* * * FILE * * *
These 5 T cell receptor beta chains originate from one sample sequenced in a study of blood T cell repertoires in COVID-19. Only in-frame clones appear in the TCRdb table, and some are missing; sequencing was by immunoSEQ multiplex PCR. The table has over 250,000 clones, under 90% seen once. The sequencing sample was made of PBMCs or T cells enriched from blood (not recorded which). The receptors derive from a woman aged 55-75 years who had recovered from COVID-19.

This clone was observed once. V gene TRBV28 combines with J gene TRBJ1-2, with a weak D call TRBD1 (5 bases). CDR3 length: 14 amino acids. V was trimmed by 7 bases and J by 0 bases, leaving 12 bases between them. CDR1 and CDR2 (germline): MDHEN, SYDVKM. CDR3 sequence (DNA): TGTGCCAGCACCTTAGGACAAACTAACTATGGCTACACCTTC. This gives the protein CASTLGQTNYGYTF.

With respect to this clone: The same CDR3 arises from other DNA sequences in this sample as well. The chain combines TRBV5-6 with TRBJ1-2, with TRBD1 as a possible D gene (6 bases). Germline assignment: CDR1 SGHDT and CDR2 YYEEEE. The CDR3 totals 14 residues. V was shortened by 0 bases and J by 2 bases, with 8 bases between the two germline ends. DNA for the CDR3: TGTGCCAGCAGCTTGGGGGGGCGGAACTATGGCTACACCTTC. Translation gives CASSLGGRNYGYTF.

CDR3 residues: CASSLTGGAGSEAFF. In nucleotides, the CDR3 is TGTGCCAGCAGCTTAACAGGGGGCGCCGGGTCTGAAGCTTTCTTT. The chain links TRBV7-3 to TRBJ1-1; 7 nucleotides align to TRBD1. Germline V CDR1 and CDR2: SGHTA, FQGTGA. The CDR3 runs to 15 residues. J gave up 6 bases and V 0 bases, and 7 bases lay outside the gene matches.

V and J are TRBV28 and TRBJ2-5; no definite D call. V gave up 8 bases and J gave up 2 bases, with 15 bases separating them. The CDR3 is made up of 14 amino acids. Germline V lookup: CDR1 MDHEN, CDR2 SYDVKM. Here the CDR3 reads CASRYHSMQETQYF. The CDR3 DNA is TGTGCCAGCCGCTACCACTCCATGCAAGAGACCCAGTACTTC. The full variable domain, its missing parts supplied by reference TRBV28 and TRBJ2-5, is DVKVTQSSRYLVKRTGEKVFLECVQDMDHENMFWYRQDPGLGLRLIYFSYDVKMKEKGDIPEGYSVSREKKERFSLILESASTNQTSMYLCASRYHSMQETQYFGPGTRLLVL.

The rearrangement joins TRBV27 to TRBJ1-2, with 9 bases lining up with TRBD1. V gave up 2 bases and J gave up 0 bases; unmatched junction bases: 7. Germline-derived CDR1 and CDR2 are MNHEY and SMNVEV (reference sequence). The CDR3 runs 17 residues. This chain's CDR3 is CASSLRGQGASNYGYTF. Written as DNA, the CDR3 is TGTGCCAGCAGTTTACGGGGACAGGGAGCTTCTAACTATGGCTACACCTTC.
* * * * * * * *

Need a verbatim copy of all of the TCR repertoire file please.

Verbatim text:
These 5 T cell receptor beta chains originate from one sample sequenced in a study of blood T cell repertoires in COVID-19. Only in-frame clones appear in the TCRdb table, and some are missing; sequencing was by immunoSEQ multiplex PCR. The table has over 250,000 clones, under 90% seen once. The sequencing sample was made of PBMCs or T cells enriched from blood (not recorded which). The receptors derive from a woman aged 55-75 years who had recovered from COVID-19.

This clone was observed once. V gene TRBV28 combines with J gene TRBJ1-2, with a weak D call TRBD1 (5 bases). CDR3 length: 14 amino acids. V was trimmed by 7 bases and J by 0 bases, leaving 12 bases between them. CDR1 and CDR2 (germline): MDHEN, SYDVKM. CDR3 sequence (DNA): TGTGCCAGCACCTTAGGACAAACTAACTATGGCTACACCTTC. This gives the protein CASTLGQTNYGYTF.

With respect to this clone: The same CDR3 arises from other DNA sequences in this sample as well. The chain combines TRBV5-6 with TRBJ1-2, with TRBD1 as a possible D gene (6 bases). Germline assignment: CDR1 SGHDT and CDR2 YYEEEE. The CDR3 totals 14 residues. V was shortened by 0 bases and J by 2 bases, with 8 bases between the two germline ends. DNA for the CDR3: TGTGCCAGCAGCTTGGGGGGGCGGAACTATGGCTACACCTTC. Translation gives CASSLGGRNYGYTF.

CDR3 residues: CASSLTGGAGSEAFF. In nucleotides, the CDR3 is TGTGCCAGCAGCTTAACAGGGGGCGCCGGGTCTGAAGCTTTCTTT. The chain links TRBV7-3 to TRBJ1-1; 7 nucleotides align to TRBD1. Germline V CDR1 and CDR2: SGHTA, FQGTGA. The CDR3 runs to 15 residues. J gave up 6 bases and V 0 bases, and 7 bases lay outside the gene matches.

V and J are TRBV28 and TRBJ2-5; no definite D call. V gave up 8 bases and J gave up 2 bases, with 15 bases separating them. The CDR3 is made up of 14 amino acids. Germline V lookup: CDR1 MDHEN, CDR2 SYDVKM. Here the CDR3 reads CASRYHSMQETQYF. The CDR3 DNA is TGTGCCAGCCGCTACCACTCCATGCAAGAGACCCAGTACTTC. The full variable domain, its missing parts supplied by reference TRBV28 and TRBJ2-5, is DVKVTQSSRYLVKRTGEKVFLECVQDMDHENMFWYRQDPGLGLRLIYFSYDVKMKEKGDIPEGYSVSREKKERFSLILESASTNQTSMYLCASRYHSMQETQYFGPGTRLLVL.

The rearrangement joins TRBV27 to TRBJ1-2, with 9 bases lining up with TRBD1. V gave up 2 bases and J gave up 0 bases; unmatched junction bases: 7. Germline-derived CDR1 and CDR2 are MNHEY and SMNVEV (reference sequence). The CDR3 runs 17 residues. This chain's CDR3 is CASSLRGQGASNYGYTF. Written as DNA, the CDR3 is TGTGCCAGCAGTTTACGGGGACAGGGAGCTTCTAACTATGGCTACACCTTC.